Over the last decade, the cost of the provision of facility-based care has increased at a greater rate than that for home care. As a result, an aging American population in need of care is considering an array of lower cost home-based care options more than ever. What this also means, unfortunately, is that there is the possibility for an increase in elder abuse in the home-based care context.
Home Health Aide Services – Home health aides assist those who live in their own homes rather than nursing homes or residential care facilities. They are especially common in situations where family and friends lack the time and resources to provide the necessary extent of care.
Homemaker Services – This type of support allows for people to live in their homes by helping complete household tasks that they can no longer attend to alone. Cooking, cleaning, and running errands are typical of such services.
Adult Day Health Care – This type of home care typically provides social and other support services in a facility, but only for part of the day. Some adult day health care services also provide personal care, meals, transportation, medical management, social services, and activities.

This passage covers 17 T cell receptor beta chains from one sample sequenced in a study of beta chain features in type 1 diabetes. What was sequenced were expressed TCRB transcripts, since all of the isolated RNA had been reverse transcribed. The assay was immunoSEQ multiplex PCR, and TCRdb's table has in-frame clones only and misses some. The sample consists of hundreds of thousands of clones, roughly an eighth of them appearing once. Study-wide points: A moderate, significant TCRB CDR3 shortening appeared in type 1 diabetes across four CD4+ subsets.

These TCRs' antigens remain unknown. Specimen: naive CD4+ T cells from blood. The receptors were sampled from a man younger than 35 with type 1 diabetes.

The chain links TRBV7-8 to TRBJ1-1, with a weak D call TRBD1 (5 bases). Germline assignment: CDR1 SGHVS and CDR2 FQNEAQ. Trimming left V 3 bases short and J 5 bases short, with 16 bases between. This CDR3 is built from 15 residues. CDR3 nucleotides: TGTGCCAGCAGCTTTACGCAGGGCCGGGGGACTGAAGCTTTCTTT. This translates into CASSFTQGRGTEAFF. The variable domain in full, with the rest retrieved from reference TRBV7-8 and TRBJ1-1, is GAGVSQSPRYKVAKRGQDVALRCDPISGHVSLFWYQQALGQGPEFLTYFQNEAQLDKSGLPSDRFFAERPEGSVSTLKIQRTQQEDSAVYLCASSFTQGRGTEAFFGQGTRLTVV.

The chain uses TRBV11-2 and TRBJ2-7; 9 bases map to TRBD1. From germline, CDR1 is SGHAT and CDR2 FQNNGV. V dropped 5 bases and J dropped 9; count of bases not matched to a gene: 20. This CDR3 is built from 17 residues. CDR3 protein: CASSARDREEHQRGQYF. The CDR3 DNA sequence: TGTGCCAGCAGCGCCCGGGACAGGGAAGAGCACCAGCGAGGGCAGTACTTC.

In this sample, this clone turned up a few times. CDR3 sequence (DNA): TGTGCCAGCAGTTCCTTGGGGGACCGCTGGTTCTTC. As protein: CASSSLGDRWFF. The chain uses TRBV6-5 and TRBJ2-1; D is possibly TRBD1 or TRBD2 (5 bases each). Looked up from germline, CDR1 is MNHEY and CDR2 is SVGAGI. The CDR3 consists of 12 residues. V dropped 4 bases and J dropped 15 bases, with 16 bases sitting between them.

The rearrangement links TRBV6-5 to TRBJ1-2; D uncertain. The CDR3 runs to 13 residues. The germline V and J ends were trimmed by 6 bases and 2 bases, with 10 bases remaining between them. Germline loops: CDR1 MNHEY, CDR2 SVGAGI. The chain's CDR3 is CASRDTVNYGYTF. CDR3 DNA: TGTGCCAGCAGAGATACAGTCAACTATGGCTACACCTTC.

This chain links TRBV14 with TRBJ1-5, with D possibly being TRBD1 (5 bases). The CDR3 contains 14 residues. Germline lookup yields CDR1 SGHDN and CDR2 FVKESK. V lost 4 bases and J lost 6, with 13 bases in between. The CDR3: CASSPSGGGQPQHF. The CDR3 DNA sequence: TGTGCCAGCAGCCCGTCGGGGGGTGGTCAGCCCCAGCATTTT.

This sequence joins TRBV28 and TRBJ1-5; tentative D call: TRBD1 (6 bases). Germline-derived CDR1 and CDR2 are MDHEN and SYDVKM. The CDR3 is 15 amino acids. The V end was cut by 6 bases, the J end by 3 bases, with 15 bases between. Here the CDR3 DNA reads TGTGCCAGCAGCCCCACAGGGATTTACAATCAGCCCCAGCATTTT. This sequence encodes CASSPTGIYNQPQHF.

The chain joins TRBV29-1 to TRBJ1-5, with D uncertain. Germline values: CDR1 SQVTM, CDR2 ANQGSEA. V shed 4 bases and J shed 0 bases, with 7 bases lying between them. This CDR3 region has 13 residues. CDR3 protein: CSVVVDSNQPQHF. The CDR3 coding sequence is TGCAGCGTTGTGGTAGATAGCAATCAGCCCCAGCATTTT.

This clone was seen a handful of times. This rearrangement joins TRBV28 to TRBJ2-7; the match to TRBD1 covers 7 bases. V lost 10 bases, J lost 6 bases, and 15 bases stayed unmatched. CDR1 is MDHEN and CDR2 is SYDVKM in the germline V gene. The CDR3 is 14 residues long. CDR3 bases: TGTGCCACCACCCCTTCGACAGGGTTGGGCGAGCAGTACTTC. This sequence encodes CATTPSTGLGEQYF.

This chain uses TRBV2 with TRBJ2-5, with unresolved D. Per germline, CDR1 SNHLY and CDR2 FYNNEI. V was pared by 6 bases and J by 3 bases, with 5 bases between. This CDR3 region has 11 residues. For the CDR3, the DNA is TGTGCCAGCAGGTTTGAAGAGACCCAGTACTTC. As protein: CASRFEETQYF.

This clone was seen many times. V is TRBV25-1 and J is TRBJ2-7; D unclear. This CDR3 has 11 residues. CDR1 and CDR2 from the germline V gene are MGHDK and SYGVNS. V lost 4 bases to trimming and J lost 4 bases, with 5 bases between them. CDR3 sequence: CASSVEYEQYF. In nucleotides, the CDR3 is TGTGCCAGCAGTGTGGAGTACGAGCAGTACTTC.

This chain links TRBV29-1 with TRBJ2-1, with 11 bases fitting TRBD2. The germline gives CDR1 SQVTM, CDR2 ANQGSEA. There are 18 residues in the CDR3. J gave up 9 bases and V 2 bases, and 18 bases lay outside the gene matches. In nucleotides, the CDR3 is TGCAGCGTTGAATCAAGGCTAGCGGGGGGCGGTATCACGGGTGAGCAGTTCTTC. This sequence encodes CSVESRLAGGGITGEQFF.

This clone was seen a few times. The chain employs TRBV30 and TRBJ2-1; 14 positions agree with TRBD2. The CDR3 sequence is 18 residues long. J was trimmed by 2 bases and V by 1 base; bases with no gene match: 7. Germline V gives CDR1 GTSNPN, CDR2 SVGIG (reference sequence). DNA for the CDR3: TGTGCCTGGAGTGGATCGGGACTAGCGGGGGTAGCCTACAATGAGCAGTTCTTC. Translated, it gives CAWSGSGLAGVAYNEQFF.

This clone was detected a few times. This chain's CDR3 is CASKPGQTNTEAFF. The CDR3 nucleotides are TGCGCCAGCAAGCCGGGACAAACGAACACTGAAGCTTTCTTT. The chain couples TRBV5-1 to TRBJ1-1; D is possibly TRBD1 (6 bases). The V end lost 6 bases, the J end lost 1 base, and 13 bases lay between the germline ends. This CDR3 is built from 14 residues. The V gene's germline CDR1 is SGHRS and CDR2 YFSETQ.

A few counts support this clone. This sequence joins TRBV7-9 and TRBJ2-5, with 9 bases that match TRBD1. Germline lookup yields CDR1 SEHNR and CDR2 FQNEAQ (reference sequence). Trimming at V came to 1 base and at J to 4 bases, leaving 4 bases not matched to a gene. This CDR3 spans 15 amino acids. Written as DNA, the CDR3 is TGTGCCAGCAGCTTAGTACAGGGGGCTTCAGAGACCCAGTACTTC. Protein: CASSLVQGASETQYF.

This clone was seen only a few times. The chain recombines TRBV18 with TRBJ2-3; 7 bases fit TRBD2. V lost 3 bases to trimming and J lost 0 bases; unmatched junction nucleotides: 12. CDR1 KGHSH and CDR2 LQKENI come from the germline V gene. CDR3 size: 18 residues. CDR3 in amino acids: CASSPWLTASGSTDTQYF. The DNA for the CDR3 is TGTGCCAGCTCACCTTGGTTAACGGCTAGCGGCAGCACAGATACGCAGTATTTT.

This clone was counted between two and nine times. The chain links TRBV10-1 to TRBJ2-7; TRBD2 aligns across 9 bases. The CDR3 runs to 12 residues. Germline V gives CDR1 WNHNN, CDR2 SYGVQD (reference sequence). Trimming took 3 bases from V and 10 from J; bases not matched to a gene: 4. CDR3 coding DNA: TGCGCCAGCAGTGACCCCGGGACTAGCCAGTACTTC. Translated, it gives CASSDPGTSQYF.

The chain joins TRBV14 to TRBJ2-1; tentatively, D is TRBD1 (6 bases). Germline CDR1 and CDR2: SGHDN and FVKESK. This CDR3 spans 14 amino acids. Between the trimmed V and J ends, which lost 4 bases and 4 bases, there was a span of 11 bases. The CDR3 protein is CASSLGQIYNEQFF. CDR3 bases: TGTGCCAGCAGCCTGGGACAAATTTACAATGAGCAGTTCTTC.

Elder Abuse – Not Just Physical
Elder abuse occurs in many different ways, not just physical abuse. Emotional abuse, sexual abuse, neglect or abandonment by caregivers, financial exploitation, and healthcare fraud and abuse are problems as well. Intimidation or threats are common elements across the different forms of abuse, often leaving mental and emotional scars even when physical symptoms are lacking.
With physical elder abuse, it is relatively easy to spot symptoms. Strange bruises, welts, or scars, broken bones, and signs of being restrained, such as rope marks on wrists, are all indicators. When elder abuse is emotional, sexual, financial, or neglect-based, however, it can be more difficult to spot symptoms. With emotional abuse, for example, an abused elder might exhibit behavior that could be mistaken for dementia, such as rocking, sucking, or mumbling to oneself. Conversely, signs might be more outward and aggressive, such as the threatening, belittling, or attempting to control caregiver behavior.
Checks and balances are essential to preventing elder abuse in the home. Involving both neutral parties and family members in an older adult’s care will contribute to a clearer picture of the care that is being received. Also, look for common risk factors for elder abuse in the home. For example, substance abuse can diminish a caregiver’s ability to provide adequate care, as well as increasing the risk of financial abuse as the caregiver struggles to finance a substance abuse habit.
Nursing homes aren’t the only places where elders may be subject to abuse. With the cost of facility-based care increasing, many will choose the more affordable home care option. If you believe that you or a loved one has suffered home care elder abuse by a caregiver, you may have a claim. Please feel free to contact an experienced attorney at Levin & Perconti today.